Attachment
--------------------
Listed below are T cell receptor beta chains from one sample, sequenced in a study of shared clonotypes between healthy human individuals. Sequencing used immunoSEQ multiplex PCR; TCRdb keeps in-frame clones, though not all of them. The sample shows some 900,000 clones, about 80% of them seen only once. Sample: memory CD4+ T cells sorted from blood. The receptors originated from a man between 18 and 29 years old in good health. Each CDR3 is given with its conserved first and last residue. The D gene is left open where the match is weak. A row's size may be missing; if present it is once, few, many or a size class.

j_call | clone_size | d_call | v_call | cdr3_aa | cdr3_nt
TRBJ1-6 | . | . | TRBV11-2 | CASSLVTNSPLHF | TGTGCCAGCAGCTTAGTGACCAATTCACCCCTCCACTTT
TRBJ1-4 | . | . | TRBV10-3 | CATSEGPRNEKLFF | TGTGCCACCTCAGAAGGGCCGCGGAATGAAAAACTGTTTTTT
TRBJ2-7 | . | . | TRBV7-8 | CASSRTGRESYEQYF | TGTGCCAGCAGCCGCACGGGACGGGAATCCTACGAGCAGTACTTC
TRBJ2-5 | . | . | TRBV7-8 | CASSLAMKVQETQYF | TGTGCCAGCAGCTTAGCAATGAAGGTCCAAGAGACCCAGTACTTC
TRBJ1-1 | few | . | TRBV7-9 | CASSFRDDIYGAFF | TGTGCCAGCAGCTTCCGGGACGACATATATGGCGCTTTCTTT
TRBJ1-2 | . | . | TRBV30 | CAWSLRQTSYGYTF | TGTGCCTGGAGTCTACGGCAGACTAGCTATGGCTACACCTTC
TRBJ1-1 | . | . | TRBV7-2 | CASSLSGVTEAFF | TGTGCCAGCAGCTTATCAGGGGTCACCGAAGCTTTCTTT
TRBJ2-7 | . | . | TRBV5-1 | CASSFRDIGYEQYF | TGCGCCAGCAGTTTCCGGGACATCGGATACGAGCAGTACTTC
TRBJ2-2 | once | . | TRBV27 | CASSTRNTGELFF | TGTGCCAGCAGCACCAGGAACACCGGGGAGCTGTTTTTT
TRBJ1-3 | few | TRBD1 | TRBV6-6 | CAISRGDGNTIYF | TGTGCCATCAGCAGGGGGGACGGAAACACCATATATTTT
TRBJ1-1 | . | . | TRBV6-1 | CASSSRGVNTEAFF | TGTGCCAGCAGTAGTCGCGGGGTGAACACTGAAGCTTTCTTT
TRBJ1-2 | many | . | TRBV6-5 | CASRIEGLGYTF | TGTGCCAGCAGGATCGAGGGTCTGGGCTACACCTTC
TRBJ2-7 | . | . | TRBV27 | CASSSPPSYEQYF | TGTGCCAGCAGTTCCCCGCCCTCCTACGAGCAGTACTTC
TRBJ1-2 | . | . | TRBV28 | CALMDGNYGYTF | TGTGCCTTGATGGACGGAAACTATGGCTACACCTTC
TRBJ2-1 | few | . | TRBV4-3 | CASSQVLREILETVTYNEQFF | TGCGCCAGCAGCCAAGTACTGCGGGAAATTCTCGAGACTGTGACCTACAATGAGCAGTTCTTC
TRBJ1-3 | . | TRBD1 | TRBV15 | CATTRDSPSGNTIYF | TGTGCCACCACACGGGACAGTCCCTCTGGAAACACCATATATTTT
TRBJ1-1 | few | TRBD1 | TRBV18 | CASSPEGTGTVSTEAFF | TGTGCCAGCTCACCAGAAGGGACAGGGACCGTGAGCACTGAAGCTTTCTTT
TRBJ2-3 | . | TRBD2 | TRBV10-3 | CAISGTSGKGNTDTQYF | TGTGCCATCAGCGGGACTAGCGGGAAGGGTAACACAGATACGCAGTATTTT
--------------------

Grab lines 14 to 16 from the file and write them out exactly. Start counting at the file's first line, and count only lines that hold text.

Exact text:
TRBJ1-2 | many | . | TRBV6-5 | CASRIEGLGYTF | TGTGCCAGCAGGATCGAGGGTCTGGGCTACACCTTC
TRBJ2-7 | . | . | TRBV27 | CASSSPPSYEQYF | TGTGCCAGCAGTTCCCCGCCCTCCTACGAGCAGTACTTC
TRBJ1-2 | . | . | TRBV28 | CALMDGNYGYTF | TGTGCCTTGATGGACGGAAACTATGGCTACACCTTC